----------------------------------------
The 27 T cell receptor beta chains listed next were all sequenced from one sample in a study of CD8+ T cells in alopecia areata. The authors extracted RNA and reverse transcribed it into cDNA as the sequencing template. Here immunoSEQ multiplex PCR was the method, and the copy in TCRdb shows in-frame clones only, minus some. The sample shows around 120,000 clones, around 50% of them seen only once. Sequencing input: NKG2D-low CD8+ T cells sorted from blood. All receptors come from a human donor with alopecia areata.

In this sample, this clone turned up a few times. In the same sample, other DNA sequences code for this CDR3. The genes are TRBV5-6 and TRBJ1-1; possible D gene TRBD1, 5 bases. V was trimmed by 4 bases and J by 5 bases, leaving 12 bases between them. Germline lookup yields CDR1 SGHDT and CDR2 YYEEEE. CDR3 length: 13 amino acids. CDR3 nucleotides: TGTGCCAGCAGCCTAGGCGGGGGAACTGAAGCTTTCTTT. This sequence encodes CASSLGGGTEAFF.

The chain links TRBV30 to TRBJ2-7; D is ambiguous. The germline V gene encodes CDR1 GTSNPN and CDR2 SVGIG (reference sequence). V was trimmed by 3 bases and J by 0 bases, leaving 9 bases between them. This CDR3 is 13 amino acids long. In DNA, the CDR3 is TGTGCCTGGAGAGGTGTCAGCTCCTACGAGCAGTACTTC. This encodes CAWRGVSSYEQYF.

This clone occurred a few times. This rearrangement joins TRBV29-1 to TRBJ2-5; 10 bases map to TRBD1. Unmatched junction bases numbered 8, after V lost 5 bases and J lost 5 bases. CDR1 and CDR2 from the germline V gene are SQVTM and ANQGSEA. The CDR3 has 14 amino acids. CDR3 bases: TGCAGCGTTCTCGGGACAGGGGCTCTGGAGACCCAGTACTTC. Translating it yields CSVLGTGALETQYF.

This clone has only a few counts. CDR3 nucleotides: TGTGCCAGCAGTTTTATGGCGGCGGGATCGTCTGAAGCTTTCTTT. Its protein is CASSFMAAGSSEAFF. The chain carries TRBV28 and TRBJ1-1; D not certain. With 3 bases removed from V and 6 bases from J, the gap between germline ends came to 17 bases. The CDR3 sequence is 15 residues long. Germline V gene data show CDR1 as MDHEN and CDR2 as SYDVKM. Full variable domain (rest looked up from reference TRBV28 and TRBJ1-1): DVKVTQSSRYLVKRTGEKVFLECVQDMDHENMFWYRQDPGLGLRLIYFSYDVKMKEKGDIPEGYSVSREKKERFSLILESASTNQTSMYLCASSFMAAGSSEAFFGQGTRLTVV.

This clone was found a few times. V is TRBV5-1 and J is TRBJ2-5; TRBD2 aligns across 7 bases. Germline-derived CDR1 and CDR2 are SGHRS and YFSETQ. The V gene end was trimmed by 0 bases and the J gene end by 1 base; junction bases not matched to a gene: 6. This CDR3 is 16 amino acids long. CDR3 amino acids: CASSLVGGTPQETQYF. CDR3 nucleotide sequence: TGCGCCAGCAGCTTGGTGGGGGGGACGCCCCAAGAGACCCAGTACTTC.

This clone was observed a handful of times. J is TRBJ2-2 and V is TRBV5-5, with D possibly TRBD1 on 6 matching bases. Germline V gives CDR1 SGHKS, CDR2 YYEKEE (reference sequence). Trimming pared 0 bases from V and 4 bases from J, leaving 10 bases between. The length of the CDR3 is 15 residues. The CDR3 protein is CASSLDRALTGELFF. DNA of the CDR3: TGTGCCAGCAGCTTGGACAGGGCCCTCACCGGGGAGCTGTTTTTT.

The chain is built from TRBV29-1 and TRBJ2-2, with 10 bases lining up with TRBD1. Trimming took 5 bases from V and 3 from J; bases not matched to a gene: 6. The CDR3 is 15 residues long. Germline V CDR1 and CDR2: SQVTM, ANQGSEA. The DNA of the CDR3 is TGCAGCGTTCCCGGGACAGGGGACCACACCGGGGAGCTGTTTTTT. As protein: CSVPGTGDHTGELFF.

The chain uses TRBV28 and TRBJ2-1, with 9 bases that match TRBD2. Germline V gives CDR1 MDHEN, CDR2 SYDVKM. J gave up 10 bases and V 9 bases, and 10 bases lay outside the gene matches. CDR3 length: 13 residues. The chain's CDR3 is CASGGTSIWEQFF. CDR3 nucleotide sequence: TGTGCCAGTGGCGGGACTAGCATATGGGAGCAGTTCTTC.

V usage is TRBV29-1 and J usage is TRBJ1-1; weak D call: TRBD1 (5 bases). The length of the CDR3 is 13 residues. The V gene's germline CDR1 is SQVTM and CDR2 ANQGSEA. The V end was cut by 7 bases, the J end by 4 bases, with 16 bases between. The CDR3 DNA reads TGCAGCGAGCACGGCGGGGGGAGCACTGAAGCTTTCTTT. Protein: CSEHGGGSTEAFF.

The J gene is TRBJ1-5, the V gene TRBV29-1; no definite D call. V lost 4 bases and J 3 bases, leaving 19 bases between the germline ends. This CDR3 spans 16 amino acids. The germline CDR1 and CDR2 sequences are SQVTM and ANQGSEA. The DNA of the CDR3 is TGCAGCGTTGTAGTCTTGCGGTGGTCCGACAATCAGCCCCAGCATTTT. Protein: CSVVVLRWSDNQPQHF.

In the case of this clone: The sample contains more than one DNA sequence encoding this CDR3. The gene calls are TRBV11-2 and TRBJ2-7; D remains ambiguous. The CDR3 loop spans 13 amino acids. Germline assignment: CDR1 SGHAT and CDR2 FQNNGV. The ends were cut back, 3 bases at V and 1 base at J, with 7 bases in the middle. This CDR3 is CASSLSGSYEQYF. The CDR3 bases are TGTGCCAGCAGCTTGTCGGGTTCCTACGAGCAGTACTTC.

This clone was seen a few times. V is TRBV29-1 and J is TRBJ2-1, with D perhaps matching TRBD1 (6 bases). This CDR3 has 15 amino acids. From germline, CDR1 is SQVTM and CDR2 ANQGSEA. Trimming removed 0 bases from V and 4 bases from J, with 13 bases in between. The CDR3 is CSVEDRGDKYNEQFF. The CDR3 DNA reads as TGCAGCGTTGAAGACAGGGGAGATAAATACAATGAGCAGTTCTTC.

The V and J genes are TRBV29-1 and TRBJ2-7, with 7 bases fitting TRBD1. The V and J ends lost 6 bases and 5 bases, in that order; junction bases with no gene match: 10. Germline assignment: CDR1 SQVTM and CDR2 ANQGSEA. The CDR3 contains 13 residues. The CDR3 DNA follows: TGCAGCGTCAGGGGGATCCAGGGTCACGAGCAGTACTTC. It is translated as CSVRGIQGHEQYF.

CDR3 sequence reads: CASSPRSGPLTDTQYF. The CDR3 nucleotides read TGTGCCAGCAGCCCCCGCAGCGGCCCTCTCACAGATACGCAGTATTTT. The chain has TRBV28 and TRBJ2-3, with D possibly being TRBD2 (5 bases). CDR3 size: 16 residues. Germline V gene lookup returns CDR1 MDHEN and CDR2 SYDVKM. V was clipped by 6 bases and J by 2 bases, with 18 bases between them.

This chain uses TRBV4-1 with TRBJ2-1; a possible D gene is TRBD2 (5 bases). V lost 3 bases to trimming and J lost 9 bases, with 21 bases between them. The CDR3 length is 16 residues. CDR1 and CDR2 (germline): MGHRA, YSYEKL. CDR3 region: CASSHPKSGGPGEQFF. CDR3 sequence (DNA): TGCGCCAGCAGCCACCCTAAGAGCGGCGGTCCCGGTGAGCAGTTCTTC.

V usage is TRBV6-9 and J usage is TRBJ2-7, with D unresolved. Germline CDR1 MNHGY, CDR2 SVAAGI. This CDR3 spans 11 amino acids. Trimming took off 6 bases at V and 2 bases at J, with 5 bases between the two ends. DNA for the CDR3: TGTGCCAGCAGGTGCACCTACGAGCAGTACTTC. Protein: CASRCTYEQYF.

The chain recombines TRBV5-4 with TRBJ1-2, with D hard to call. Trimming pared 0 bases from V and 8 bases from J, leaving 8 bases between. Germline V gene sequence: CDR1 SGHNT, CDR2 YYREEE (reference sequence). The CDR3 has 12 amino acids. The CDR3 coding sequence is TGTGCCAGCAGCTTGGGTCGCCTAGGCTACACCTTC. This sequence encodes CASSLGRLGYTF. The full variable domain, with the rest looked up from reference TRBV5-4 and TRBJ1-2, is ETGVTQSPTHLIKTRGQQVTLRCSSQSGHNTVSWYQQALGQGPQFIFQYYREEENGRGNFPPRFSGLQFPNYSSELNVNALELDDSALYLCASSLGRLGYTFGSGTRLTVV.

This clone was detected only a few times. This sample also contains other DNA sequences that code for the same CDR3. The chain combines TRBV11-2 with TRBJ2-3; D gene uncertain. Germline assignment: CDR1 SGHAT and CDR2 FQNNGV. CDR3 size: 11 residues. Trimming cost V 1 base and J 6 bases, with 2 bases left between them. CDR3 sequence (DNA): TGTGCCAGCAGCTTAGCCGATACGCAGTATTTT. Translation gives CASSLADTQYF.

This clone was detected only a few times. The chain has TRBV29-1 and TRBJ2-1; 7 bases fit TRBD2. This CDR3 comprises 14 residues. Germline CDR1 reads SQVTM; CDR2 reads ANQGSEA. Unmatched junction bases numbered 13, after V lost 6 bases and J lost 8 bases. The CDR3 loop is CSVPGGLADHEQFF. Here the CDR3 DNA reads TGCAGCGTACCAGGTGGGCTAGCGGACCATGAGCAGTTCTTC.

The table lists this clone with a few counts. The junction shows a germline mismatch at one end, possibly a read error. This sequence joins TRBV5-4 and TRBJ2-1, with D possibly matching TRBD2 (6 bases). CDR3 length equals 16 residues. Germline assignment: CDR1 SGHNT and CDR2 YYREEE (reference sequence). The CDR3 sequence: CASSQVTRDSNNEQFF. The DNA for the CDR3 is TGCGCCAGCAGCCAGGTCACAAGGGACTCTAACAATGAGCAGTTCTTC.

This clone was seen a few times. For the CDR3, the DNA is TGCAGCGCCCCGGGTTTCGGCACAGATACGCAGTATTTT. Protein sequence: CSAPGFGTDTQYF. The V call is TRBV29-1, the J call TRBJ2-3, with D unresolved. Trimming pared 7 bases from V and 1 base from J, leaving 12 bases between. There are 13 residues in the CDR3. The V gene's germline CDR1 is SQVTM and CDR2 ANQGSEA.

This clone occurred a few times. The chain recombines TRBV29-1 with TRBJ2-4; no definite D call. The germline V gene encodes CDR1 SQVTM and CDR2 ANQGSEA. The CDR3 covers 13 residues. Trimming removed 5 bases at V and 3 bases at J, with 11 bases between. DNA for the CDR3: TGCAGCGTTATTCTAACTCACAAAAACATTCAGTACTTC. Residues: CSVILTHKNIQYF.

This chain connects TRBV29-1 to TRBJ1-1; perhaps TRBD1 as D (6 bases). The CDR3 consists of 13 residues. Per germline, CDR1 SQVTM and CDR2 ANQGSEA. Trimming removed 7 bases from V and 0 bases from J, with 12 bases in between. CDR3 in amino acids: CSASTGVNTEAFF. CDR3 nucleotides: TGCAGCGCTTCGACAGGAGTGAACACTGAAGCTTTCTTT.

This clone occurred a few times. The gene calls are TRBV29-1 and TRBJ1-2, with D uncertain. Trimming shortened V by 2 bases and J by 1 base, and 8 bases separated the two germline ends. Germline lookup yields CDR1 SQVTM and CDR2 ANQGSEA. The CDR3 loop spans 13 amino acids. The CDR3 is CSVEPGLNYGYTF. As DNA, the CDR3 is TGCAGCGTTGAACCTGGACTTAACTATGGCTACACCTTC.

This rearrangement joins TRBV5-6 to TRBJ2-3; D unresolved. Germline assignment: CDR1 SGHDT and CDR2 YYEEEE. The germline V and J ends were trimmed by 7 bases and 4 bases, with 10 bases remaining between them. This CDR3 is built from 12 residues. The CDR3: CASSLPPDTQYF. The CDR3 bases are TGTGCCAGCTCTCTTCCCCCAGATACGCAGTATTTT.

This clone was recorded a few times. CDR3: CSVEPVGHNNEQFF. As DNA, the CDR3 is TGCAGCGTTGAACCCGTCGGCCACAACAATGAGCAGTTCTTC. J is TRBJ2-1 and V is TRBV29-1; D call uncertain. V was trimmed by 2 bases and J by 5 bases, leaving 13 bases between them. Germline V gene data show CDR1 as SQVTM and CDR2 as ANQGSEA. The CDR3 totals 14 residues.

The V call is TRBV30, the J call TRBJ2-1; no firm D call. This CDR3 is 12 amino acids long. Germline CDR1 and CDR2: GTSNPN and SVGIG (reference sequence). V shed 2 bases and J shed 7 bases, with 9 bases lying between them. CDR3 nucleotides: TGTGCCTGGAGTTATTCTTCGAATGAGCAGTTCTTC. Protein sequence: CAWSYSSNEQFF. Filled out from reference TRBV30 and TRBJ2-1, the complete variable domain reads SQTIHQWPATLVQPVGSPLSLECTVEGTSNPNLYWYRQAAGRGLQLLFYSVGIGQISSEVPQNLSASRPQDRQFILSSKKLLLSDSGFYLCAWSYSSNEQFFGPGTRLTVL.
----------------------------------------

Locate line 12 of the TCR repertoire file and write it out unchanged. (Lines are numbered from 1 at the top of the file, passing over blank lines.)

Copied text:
In the case of this clone: The sample contains more than one DNA sequence encoding this CDR3. The gene calls are TRBV11-2 and TRBJ2-7; D remains ambiguous. The CDR3 loop spans 13 amino acids. Germline assignment: CDR1 SGHAT and CDR2 FQNNGV. The ends were cut back, 3 bases at V and 1 base at J, with 7 bases in the middle. This CDR3 is CASSLSGSYEQYF. The CDR3 bases are TGTGCCAGCAGCTTGTCGGGTTCCTACGAGCAGTACTTC.